Want personalized picks that fit your family?
Set preferences to see our top age-appropriate picks for your kids.
A lot or a little?
The parents' guide to what's in this website.
What parents need to know
Parents need to know that buried underneath the barrage of product pushes on Procter and Gamble's teen girl hub there is some helpful health information, mostly relating to periods. To post comments, you need to register, which requires an email address and first name. Kids under 13 must submit a parent's email address who'll be notified that their kid has registered, and have the option of deleting the account. The site also encourages -- but doesn't require -- users to submit their home address and a cell number during registration. Although the site warns users that "online friends are really strangers" and not to post personal information, users -- not the site -- are in charge of reporting abuse on boards (which is really easy to do). Words like "crap" are allowed; harsher words like "s--t" are turned into a string of asterisks before comments go live.
- Parents say
- Kids say
What's it about?
From articles on bloating to a period predictor tool, BEINGGIRL.COM -- with versions for more than 40 countries -- tries to demystify monthly periods and topics like hair removal and health with informative articles. Girls can store their favorites in a \"virtual locker\" and choose an online identity from several images and personality types. Much of the U.S. site, which touches on some adult subjects like STDs, is allegedly written by teen girls, who are encouraged to post comments and recommend articles with a \"Thumbs Up.\"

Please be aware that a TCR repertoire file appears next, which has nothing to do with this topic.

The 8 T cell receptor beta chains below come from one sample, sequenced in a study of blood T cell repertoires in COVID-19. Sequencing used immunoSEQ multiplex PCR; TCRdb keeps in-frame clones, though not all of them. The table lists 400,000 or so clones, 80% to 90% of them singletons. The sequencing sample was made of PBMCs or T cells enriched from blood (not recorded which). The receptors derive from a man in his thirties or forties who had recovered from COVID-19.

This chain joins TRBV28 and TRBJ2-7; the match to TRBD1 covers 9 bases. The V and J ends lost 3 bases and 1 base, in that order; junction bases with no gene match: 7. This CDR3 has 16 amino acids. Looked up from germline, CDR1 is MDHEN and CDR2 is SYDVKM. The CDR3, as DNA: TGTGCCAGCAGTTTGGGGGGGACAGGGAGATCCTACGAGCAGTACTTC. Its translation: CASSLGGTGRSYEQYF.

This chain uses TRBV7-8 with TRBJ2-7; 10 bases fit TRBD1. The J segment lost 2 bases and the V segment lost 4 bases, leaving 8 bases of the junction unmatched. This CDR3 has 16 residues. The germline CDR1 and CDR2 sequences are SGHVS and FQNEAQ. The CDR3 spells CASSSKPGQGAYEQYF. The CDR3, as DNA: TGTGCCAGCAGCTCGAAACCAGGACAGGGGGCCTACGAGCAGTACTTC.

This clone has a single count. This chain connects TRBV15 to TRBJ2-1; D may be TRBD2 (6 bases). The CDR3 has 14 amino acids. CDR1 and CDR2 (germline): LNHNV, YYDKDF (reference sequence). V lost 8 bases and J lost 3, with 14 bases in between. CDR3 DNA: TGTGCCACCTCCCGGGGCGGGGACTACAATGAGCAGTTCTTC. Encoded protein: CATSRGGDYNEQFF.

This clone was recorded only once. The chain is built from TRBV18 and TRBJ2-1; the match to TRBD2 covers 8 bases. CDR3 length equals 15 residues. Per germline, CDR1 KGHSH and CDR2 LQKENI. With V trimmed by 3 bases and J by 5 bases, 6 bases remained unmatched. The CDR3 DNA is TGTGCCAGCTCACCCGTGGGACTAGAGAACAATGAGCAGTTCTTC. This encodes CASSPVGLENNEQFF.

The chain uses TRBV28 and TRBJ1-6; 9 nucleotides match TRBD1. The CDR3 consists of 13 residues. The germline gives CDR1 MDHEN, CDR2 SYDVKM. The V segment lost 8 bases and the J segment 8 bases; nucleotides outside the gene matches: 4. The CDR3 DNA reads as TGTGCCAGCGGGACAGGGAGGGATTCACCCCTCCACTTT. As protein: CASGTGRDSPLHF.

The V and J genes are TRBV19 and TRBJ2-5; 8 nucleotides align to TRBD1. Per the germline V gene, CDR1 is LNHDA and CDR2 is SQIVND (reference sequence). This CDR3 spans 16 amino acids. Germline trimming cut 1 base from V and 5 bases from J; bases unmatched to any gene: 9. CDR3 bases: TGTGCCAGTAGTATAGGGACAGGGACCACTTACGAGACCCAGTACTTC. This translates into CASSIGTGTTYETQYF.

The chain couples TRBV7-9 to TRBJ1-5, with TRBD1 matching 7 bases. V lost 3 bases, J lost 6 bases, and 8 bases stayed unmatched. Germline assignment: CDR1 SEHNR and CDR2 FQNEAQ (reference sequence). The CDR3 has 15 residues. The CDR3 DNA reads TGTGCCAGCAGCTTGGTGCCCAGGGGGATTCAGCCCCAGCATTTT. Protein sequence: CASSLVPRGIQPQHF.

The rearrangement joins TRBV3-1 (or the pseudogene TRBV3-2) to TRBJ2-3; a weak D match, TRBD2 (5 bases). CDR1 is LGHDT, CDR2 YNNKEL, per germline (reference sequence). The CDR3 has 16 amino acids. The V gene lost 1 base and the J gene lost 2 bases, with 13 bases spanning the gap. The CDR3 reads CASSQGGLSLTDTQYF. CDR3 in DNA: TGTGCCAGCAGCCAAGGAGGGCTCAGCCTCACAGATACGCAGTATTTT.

Is it any good?
It's hard to appreciate the good stuff on this site (fun, informative Q&As, etc.) when most everything comes with a heavy product promotion. Articles are sponsored by items like Always pads, a product helper selects the period product that's "right for you," how-to hairstyling videos use Herbal Essence products, and a "Watch This!" section features commercials. Even the site's "kewl stuff" is product-related; the ManQuarium game, which lets you build a boyfriend and watch him swim, is, for some reason, presented by the Venus Breeze razor. After awhile, the site starts to feel like more of a commercial than actual content. And all that advertising makes some things seem out of place, like the Solo De Chikas section -- a pretty overt attempt to market to Hispanic teens with no explanation of why they're sectioned off separately (and given less content). It's too bad, too, because judging from the posts, girls need more answers for their body-related questions and less product recommendations.
Talk to your kids about ...
Families can talk about the overload of advertising on this site. Why do you think Procter and Gamble littered the site with ads? Do you think teens respond to a product push that's more direct or a bit more blended into a site's content? Families can also discuss submitting personal information like a cell phone number when registering for a site. Why might it be a bad idea to give personal information to a site -- even one that's run by a legitimate company? Also, what information should be keep private and what's OK to post?
Our editors recommend
Common Sense Media's unbiased ratings are created by expert reviewers and aren't influenced by the product's creators or by any of our funders, affiliates, or partners.